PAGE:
Santos said that the government is determined to change the current labor market realities which he considers “disturbing” due to the high rate of unemployment and lack of formality.
“Almost 60% of workers in Colombia are not formally linked, that is to say they have no paid vacations do not receive bonuses, severance pay, health care, pensions and are not members of family compensation fund,” Santos said.
As part of a plan to combat unemployment, the government will offer tax deductions for companies that hire youths, elder people, and the alter-abled or people in a state of vulnerability.
“Companies can take deductions from their income tax — for two or three years — according to the value of the fiscal contributions that they give to their workers, and a percentage of the health care contributions and pensions,” the president said when presenting the Law for First Employment at a special event at the presidential palace.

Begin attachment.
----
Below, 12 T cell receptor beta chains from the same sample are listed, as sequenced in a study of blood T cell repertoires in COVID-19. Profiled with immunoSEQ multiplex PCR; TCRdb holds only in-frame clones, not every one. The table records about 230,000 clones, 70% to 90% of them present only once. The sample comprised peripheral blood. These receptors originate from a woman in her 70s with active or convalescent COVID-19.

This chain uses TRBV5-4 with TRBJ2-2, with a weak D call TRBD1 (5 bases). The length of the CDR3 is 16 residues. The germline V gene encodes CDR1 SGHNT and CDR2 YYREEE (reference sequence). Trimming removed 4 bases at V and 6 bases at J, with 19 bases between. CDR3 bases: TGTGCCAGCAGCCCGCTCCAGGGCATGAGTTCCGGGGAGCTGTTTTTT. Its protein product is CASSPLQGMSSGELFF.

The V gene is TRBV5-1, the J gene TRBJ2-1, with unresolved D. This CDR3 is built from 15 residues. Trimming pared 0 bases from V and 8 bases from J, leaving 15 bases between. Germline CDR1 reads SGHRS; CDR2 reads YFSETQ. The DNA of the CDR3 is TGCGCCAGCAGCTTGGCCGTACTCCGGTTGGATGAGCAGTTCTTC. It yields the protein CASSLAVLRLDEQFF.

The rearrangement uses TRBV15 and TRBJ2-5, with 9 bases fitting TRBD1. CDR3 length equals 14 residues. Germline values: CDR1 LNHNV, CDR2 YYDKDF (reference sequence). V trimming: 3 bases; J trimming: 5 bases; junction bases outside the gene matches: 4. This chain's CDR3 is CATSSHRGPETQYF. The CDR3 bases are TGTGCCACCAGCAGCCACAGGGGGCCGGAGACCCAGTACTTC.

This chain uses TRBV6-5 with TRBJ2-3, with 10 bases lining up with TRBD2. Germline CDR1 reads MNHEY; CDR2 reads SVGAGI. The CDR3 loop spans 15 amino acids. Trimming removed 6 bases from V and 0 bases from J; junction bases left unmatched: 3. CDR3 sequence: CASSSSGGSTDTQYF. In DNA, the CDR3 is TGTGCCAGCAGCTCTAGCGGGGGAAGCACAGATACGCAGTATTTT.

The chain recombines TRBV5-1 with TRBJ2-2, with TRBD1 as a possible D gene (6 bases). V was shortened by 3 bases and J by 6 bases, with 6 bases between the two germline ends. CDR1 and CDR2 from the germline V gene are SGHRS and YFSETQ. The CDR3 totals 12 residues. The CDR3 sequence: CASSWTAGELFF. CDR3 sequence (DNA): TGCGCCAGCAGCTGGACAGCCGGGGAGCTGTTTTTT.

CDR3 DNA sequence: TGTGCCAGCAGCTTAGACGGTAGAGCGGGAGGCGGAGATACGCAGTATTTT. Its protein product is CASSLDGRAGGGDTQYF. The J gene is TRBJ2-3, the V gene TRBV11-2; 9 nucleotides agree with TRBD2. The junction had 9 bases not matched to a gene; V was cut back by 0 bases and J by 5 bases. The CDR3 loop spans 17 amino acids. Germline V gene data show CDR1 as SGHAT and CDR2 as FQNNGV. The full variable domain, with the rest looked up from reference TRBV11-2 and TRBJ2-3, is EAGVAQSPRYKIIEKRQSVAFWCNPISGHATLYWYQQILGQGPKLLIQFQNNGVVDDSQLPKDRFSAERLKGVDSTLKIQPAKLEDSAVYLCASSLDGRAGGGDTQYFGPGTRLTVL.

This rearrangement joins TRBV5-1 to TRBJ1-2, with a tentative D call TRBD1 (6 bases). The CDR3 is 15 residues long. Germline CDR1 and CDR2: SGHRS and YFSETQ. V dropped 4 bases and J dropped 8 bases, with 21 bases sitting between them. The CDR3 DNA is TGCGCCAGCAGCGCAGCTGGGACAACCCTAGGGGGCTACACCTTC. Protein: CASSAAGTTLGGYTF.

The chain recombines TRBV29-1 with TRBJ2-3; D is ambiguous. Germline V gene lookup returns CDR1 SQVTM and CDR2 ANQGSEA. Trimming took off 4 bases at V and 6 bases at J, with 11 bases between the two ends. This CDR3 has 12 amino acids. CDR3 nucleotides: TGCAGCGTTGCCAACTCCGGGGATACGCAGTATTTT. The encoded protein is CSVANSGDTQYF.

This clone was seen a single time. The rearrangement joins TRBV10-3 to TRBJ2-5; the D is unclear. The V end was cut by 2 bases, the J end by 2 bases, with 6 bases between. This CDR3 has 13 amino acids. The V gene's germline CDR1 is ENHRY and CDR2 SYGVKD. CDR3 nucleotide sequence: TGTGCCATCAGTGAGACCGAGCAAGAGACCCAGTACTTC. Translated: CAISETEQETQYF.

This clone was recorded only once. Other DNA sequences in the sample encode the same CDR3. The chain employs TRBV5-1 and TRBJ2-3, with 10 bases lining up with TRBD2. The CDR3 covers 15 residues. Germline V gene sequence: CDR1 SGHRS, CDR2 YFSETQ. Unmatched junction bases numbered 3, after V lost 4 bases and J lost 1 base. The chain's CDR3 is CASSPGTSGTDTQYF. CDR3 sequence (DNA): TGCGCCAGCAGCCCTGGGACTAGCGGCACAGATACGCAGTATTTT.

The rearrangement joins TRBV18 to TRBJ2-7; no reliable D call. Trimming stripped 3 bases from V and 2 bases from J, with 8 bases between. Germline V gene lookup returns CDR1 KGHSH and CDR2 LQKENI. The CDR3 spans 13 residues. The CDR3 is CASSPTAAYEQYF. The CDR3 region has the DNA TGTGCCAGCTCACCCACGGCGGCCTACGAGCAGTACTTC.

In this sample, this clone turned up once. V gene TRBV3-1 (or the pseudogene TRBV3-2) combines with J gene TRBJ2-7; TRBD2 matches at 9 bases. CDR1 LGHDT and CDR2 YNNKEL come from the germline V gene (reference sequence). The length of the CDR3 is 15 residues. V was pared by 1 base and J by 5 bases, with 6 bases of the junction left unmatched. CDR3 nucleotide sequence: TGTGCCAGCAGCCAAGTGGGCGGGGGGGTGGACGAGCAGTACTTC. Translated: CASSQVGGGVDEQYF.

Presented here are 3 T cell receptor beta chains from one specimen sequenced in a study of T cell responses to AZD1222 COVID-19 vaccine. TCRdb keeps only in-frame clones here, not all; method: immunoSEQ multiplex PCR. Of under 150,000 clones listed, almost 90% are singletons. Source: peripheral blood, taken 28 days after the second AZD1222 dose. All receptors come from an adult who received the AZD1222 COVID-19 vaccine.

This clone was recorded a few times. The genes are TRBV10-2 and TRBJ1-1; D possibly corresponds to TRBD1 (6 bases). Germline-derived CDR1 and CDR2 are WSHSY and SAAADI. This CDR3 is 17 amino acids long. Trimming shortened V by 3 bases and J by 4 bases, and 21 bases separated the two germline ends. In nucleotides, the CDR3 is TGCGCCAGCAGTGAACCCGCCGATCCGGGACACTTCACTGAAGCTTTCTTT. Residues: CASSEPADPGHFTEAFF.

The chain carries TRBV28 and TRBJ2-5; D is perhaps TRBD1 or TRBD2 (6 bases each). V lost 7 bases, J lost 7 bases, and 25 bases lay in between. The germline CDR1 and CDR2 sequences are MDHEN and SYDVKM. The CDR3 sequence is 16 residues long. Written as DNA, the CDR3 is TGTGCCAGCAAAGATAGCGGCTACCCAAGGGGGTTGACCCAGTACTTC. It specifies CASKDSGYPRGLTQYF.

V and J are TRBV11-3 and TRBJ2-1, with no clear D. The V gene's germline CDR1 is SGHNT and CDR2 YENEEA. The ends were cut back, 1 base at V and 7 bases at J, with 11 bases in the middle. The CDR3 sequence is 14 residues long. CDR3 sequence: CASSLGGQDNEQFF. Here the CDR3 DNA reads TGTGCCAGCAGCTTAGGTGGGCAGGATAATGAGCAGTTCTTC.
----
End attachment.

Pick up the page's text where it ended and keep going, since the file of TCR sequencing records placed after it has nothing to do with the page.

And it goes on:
Businesses, large and small, can enjoy the incentives if they offer jobs to people who fit the profile outlined in the law. “Young people under 28, women over 40 who don’t have a job contract, women who are heads of the family living in poverty levels 1 and 2, demobilized persons, people with disabilities, persons in situations of displacement, or anyone who earns less than 1.5 times the minimum wage and people who have not had a salary to contribute to social security before,” explained Santos.
The president added that an unemployment rate over 11% is “unacceptable.”
Colombia’s unemployment rate dropped slightly in 2010, ending the year with a 11.8% , 0.2% lower than January of 2009, according to the national statistics department DANE.
In June 2010 the president announced his intent to lower the unemployment rate to 8% primarily by offering tax breaks to employers.